This project implements and compares two methods for performing ambient occlusion, which makes nooks and crannies darker, since light has a harder time reaching them.
I started by writing a raytracer capable of producing shaded spheres and planes:
As the raytracer progresses, it populates a g-buffer which stores the surface point location and normal for each pixel in the image. From this buffer it's easy to calculate the screen space ambient occlusion based on the z-depth comparisons between each pixel in the g-buffer and sampled neighbors (seen below as a grayscale map).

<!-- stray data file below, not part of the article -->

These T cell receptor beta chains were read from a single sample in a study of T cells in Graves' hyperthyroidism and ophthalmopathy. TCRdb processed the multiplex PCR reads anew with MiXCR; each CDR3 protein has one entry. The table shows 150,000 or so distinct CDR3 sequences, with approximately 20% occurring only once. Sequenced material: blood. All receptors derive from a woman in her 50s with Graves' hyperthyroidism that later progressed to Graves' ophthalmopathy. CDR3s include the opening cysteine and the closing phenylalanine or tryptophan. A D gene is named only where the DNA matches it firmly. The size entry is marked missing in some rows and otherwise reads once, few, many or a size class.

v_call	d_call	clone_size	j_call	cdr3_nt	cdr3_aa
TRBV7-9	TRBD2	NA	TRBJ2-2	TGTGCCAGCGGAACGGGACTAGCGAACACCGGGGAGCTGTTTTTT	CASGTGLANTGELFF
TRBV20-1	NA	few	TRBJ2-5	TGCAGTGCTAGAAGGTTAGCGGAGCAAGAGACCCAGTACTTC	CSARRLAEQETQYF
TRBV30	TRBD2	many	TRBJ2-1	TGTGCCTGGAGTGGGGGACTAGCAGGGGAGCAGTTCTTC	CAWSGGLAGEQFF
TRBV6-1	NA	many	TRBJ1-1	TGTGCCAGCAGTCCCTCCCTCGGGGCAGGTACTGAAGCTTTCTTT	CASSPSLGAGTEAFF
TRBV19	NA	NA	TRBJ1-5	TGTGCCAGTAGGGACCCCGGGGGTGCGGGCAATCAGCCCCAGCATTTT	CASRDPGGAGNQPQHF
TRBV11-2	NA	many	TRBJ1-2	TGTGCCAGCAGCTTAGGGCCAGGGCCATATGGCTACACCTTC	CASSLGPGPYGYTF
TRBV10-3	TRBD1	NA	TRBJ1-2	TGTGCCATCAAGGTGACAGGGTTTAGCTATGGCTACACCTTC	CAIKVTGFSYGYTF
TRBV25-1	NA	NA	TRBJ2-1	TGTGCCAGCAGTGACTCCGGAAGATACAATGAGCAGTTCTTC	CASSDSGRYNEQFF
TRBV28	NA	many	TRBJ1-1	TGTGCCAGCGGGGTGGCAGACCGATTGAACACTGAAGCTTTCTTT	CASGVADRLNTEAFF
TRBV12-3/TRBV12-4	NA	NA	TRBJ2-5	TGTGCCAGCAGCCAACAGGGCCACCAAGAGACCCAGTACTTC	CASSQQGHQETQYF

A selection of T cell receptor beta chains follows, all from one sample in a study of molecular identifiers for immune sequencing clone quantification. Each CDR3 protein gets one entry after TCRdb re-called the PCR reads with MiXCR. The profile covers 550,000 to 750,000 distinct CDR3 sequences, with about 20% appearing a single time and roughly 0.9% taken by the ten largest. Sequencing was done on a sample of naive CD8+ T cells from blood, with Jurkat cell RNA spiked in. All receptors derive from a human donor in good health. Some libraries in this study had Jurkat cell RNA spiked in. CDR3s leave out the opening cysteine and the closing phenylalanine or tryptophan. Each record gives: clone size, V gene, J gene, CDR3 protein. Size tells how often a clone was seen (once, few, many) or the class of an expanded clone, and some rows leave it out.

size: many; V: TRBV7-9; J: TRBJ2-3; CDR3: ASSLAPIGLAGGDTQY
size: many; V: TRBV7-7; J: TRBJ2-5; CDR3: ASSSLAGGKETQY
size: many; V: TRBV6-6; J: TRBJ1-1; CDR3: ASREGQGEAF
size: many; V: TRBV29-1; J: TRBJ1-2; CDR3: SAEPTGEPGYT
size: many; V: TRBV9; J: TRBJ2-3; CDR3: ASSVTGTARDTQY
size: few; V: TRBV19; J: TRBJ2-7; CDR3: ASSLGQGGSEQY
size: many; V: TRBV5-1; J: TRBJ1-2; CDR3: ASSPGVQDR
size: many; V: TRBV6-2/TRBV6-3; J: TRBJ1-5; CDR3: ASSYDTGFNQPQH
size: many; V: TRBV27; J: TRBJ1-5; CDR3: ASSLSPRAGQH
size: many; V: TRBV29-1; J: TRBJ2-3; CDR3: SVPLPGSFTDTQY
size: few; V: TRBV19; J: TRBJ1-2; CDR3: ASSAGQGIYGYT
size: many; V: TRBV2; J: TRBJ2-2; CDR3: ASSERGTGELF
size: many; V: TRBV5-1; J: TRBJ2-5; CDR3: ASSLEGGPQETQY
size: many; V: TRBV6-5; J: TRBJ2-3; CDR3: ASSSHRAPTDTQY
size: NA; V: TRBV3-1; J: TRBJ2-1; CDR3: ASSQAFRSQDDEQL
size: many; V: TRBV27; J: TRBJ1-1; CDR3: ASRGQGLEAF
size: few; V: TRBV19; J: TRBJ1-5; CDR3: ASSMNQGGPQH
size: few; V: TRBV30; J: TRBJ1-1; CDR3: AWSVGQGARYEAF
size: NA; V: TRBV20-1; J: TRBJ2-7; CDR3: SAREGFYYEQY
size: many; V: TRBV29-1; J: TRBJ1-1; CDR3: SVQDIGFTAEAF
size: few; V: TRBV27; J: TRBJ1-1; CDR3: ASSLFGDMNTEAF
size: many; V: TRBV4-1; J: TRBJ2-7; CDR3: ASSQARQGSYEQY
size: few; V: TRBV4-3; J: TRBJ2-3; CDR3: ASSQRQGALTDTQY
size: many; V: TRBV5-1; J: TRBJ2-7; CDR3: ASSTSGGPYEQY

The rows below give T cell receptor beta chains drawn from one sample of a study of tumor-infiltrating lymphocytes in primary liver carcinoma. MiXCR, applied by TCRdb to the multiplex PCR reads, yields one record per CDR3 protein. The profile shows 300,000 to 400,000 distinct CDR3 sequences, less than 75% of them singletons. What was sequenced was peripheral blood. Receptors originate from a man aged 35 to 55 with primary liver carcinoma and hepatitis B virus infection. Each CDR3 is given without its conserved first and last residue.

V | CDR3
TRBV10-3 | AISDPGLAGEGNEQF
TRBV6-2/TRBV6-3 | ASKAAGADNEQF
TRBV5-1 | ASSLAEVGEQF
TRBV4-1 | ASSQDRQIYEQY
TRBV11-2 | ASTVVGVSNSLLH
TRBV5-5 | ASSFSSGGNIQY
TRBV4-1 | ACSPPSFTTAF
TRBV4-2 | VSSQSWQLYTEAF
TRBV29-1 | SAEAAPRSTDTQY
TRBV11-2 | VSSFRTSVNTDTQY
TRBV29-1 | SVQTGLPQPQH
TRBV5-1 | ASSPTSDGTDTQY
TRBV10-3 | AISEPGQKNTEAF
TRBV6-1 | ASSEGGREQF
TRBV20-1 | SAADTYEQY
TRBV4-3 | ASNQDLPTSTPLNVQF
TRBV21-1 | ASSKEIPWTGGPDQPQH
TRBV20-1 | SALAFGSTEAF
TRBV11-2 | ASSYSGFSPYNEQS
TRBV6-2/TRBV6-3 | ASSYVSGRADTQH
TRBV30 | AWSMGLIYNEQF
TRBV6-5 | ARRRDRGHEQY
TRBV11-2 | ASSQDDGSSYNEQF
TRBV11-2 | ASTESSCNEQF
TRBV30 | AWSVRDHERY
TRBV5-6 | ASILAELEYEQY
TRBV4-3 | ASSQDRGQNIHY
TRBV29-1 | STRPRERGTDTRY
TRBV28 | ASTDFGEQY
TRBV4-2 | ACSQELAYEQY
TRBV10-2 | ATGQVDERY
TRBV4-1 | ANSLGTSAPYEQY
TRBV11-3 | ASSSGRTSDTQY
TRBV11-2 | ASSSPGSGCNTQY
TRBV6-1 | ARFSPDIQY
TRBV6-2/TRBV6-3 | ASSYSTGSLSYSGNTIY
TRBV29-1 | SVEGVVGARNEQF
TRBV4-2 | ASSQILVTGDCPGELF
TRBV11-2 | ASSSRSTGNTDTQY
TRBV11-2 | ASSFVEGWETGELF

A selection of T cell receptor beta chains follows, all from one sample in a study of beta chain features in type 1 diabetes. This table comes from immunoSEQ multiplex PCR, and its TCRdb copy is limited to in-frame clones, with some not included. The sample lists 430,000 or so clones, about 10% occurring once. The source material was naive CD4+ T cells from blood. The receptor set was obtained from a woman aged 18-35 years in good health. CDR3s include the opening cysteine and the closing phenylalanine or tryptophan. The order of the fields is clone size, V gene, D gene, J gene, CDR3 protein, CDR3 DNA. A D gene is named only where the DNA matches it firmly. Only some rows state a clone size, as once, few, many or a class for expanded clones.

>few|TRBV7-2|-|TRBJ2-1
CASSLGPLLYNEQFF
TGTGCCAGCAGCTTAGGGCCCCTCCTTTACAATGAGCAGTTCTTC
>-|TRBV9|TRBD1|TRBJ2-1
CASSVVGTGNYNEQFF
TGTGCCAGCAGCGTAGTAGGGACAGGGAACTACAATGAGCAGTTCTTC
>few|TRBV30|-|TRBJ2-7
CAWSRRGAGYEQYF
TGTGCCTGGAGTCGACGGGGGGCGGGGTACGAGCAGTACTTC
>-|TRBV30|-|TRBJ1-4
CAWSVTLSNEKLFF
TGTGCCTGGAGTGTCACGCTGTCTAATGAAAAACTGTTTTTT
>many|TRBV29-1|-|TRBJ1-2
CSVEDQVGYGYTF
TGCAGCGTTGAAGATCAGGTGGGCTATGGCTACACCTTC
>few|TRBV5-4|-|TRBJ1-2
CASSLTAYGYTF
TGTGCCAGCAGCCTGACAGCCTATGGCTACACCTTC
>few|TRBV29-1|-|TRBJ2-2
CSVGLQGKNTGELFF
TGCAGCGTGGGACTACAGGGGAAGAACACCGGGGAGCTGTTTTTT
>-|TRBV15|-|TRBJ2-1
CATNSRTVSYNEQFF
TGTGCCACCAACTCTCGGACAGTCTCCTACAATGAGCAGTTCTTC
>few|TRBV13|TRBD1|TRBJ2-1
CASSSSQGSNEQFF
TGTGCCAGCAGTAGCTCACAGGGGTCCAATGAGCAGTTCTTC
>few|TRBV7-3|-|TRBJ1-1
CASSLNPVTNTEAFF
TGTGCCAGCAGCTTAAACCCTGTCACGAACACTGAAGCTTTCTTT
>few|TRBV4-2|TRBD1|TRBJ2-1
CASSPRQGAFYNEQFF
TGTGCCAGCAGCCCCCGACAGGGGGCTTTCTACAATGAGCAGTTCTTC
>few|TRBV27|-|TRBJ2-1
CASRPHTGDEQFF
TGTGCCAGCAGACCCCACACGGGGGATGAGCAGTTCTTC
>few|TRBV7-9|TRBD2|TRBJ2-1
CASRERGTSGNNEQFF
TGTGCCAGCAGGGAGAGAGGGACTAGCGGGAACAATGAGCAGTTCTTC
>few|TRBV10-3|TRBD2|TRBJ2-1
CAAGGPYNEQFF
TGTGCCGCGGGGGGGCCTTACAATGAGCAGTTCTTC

Generating raytraced ambient occlusion also relies on the g-buffer; in this case the point location and normal is used to randomly cast rays in a hemisphere from the point on the surface (grayscale below). I didn't have time to try stratified sampling when casting rays, but from what I've seen it leads to much less grain with fewer rays.
After both AO images have been created, I composite the two together (simply multiplying RGB values by the grayscale values (scaled from 0-1)). Below are the SSAO and then raytraced AO composites.